(April 2017)

RFC 8200 covers IPv6.

Problems IPv6 Solves

Problems IPv6 creates

IPv6 Addresses

Address Types and Scopes

IPv6 has three address types.

A unicast or anycast address has one of these scopes (multicast has its own inherent scope):

IPv6 also has a handful of “special” addresses, such as:

(The “site-local” addresses scope was deprecated in RFC 3879. Unique local addresses (ULA) fill a similar role.)

On startup, a host creates a “link-local address” for each network interface. The host creates the link-local address regardless of whether subsequent configuration of the interface is manual or automatic.

The link-local address combines the reserved prefix fe80::/10 with the interface MAC address and OS interface name (e.g. fe80::7985:c2df:fb11:62ec%em1).

Why append the interface name? Because all link local addresses share a common network prefix, even if they attach to different networks. Use of the appended interface name as a “zone index” lets the OS select the correct interface to use for outbound link-local traffic. (Note that Windows maintains separate interface indexes for IPv4 and IPv6.)

The link local address is only addressable on its particular LAN (it can’t be routed outside the broadcast domain). Routing tables use link local addresses for the “next hop” address.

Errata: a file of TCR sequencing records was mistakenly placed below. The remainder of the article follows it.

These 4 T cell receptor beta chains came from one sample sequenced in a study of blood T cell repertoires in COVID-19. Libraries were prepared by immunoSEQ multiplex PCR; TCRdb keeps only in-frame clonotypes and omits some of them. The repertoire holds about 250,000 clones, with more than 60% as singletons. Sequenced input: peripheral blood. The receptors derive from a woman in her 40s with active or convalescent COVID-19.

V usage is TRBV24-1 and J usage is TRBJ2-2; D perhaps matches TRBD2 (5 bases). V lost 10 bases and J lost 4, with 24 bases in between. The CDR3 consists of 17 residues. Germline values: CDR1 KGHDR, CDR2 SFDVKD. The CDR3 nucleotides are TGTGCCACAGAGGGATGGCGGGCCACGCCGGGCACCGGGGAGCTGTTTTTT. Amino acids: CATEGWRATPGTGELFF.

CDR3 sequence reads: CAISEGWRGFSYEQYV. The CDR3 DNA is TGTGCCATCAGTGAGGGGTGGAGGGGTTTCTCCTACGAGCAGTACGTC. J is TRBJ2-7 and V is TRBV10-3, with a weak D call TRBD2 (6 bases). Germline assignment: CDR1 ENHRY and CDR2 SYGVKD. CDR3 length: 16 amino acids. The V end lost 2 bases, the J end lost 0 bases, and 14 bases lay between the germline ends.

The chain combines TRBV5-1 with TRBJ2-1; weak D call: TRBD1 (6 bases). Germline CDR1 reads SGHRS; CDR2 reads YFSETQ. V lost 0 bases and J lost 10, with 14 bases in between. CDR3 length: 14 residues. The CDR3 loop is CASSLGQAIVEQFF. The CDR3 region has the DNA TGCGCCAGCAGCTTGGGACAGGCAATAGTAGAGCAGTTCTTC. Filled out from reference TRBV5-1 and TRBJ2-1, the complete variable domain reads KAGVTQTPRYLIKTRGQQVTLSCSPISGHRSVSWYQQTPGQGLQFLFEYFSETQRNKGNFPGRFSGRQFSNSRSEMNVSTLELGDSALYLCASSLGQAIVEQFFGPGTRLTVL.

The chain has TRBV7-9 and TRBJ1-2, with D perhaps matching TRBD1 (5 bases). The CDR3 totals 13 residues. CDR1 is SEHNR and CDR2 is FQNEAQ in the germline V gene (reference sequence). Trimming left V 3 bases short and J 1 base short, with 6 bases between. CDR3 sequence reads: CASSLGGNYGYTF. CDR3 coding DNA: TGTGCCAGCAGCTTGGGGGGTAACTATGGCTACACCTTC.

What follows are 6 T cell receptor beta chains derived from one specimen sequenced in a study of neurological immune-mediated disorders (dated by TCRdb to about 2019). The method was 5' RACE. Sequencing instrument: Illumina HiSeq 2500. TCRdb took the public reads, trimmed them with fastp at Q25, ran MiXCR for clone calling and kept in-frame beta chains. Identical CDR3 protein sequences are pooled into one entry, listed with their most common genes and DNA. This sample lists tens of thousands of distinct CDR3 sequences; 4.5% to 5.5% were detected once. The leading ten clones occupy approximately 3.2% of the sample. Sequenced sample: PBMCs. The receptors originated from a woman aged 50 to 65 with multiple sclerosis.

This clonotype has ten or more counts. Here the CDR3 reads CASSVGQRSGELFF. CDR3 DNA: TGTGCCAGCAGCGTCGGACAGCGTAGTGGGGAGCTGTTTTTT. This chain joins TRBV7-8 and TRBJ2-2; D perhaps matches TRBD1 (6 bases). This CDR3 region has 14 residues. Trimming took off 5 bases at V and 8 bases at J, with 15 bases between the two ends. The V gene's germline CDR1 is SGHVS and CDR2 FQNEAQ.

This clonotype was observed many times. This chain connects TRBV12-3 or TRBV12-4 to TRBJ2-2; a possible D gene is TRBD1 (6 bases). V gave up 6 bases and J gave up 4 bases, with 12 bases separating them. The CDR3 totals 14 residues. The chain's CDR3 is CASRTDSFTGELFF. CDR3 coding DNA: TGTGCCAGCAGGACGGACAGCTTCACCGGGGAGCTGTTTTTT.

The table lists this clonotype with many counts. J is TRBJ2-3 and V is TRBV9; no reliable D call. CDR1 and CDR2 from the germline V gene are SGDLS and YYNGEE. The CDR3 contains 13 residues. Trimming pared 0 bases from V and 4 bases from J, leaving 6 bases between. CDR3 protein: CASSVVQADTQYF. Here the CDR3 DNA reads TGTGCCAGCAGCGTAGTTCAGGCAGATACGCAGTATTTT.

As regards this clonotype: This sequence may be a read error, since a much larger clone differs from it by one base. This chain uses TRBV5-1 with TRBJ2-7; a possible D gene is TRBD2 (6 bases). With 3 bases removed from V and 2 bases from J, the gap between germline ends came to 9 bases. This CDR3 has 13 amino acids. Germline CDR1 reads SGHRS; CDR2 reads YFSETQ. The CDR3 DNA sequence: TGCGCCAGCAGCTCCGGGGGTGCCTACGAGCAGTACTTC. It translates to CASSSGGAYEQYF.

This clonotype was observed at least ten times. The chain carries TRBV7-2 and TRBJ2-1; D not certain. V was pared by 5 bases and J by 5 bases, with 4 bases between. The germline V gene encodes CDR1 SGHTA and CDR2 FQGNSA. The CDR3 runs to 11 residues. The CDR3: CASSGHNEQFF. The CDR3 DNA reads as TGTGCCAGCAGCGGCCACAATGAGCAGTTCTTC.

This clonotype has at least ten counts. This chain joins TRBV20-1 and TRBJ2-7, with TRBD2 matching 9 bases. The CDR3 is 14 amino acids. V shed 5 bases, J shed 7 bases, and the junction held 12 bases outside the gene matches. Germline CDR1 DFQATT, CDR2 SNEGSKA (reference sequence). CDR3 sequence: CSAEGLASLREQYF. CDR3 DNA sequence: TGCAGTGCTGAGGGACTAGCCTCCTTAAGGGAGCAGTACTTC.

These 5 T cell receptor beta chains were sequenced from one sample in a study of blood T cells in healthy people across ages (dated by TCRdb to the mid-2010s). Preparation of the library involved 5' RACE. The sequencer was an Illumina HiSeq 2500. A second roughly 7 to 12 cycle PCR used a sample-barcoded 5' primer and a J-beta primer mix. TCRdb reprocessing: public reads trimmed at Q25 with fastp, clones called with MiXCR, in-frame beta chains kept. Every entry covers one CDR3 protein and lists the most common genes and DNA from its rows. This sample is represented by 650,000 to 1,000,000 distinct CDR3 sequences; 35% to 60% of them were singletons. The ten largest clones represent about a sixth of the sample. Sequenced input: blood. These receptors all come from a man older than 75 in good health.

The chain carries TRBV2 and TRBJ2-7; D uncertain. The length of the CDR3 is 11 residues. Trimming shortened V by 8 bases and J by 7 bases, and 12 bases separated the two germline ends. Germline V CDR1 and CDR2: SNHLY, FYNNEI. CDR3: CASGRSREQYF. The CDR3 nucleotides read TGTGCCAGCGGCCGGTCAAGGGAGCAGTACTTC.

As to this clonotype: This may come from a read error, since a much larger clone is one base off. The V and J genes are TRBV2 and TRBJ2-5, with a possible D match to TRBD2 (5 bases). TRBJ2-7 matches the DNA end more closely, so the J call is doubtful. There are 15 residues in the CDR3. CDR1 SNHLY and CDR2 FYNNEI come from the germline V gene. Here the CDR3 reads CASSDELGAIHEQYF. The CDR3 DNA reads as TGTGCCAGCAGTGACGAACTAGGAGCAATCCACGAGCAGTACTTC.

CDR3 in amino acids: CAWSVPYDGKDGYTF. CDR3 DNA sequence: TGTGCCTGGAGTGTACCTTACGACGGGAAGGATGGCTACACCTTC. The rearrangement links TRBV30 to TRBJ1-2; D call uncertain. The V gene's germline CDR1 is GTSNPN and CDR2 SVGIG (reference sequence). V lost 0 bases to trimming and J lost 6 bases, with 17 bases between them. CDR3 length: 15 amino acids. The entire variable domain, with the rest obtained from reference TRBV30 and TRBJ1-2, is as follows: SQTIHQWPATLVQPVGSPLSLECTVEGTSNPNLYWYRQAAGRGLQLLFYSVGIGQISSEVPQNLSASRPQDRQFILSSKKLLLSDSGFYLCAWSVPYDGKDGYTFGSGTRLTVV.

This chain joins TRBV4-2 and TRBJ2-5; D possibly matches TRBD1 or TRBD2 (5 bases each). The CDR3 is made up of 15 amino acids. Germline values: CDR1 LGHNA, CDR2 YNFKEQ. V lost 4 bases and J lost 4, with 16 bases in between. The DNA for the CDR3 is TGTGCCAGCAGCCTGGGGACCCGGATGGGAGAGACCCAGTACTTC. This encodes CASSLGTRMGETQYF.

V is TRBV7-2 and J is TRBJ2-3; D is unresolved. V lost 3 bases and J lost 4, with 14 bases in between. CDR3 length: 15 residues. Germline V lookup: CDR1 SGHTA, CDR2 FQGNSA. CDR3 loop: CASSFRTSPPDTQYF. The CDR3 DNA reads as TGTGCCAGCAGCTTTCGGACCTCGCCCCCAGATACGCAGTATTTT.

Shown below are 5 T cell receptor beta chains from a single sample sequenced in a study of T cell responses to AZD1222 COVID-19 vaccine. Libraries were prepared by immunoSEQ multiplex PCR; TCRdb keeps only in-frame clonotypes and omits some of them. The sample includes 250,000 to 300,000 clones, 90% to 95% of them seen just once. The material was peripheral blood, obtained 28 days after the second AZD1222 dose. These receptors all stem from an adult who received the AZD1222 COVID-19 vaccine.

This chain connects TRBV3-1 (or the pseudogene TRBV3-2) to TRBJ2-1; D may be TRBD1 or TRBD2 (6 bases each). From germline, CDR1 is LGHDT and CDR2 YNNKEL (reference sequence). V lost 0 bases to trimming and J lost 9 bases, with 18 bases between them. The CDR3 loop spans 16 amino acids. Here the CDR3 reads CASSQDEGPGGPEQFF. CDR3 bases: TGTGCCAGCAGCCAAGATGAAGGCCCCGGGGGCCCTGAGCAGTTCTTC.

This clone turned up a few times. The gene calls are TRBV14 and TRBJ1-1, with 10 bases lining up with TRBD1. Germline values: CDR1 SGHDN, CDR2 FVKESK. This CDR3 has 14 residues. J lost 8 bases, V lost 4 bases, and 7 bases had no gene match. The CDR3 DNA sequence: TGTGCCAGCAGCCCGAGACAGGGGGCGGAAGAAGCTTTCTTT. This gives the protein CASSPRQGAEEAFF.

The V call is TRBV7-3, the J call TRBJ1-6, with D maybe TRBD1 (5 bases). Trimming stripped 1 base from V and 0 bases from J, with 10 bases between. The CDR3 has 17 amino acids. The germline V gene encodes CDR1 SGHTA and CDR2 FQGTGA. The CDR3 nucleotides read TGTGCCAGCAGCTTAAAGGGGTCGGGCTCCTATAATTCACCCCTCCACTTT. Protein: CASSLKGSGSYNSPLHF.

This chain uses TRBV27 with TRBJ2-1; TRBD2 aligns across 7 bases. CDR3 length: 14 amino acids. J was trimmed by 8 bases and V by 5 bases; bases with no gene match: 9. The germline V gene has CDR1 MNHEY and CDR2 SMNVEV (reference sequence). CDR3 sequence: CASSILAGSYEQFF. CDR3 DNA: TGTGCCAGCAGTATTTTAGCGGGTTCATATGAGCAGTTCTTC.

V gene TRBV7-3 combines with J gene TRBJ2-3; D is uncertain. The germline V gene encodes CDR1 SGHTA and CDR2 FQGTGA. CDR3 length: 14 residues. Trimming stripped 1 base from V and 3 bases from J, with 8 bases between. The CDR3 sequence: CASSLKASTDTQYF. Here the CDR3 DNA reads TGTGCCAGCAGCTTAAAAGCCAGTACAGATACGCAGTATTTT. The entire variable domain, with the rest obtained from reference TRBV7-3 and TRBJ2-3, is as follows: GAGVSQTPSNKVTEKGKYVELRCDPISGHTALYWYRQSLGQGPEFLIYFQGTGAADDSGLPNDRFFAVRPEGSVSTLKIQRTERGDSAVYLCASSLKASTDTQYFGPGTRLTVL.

RFC 4443: Internet Control Message Protocol for the Internet Protocol Version 6

Fragmentation (ICMPv6)

Neighbor Discovery (ICMPv6)

RFC 4861: Neighbor Discovery for IP version 6


The alternatives to SLACC, where stateless configuration is inadequate for the application, are DHCPv6 or manual static configuration.

SLAAC requires a prefix length of /64. (Is this still true?)

RFC 2462: IPv6 Stateless Address Autoconfiguration

Duplicate Address Detection (ICMPv6)

A node performs duplicate address detection for most local addresses (but not anycast and loopback addresses).

When starting an interface, a node joins the interface to the link-local All-Nodes multicast group (FF02::1).

When configuring an address for the interface:

  1. The node constructs an address combining the reserved Solicited-Node prefix (FF02::1:FF00:0000/104) with the last twenty-four bits of the tentative unicast address, and joins the Solicited-Node multicast group.
  2. The node sends a Neighbor Solicitation for its tentative address to the Solicited-Node multicast address.
  3. If the node receives a Neighbor Solicitation with its own tentative address as the target (or a Neighbor Advertisement with its own tentative address as the source) it knows the address is not unique on the LAN.

[************ DAD doesn’t seem too clear. Research more. ***************]